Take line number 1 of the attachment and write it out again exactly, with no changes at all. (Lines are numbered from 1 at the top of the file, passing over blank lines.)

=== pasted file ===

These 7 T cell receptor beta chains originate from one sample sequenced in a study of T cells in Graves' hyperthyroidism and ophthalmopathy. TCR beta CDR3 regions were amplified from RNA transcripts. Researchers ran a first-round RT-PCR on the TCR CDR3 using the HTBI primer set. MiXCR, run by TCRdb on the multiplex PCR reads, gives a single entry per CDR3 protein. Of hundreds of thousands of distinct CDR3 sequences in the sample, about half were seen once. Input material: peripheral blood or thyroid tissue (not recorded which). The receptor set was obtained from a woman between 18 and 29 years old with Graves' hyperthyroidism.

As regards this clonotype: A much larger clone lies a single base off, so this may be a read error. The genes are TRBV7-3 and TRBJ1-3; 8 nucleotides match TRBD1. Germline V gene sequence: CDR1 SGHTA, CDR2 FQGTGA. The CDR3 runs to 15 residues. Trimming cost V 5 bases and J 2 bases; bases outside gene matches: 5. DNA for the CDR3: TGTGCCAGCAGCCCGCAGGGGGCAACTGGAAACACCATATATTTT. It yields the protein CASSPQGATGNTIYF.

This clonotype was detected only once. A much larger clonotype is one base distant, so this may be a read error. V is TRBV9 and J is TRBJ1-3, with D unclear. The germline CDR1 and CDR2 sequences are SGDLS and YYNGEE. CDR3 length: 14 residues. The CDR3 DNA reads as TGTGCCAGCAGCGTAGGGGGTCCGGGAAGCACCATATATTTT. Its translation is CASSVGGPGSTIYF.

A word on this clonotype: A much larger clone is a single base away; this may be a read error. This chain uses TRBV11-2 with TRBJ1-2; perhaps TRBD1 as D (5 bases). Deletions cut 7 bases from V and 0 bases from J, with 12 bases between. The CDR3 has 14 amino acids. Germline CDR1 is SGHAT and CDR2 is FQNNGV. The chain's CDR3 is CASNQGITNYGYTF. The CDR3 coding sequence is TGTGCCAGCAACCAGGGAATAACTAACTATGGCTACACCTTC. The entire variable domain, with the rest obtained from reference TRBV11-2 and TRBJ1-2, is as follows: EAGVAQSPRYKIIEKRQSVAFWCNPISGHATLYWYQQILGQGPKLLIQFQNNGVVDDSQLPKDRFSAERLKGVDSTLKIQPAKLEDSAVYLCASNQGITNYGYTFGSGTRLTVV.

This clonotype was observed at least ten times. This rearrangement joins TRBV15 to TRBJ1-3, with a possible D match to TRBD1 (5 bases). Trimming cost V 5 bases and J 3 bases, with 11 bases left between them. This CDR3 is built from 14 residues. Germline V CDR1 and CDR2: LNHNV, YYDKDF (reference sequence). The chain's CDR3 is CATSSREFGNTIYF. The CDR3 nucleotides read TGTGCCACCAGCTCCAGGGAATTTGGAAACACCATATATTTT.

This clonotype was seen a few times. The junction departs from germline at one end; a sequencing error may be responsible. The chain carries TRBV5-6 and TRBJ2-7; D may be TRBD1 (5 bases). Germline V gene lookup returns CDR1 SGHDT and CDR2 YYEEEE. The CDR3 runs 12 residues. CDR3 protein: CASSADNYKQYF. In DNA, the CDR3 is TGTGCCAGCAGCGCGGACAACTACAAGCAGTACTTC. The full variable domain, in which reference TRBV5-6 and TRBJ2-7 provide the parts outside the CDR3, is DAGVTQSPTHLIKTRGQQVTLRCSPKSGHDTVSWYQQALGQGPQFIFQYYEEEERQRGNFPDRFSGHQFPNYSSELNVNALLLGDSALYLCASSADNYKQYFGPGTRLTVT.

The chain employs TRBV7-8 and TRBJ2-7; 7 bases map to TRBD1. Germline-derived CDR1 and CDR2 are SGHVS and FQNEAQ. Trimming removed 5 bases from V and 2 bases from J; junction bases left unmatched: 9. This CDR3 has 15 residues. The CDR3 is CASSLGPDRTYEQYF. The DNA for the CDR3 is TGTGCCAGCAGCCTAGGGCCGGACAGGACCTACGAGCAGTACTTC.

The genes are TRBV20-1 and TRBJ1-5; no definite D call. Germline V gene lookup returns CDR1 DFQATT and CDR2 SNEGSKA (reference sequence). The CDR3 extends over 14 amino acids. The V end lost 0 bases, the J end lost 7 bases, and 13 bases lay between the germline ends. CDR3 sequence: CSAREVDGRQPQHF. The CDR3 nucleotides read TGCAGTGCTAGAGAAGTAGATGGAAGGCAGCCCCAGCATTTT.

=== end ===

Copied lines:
These 7 T cell receptor beta chains originate from one sample sequenced in a study of T cells in Graves' hyperthyroidism and ophthalmopathy. TCR beta CDR3 regions were amplified from RNA transcripts. Researchers ran a first-round RT-PCR on the TCR CDR3 using the HTBI primer set. MiXCR, run by TCRdb on the multiplex PCR reads, gives a single entry per CDR3 protein. Of hundreds of thousands of distinct CDR3 sequences in the sample, about half were seen once. Input material: peripheral blood or thyroid tissue (not recorded which). The receptor set was obtained from a woman between 18 and 29 years old with Graves' hyperthyroidism.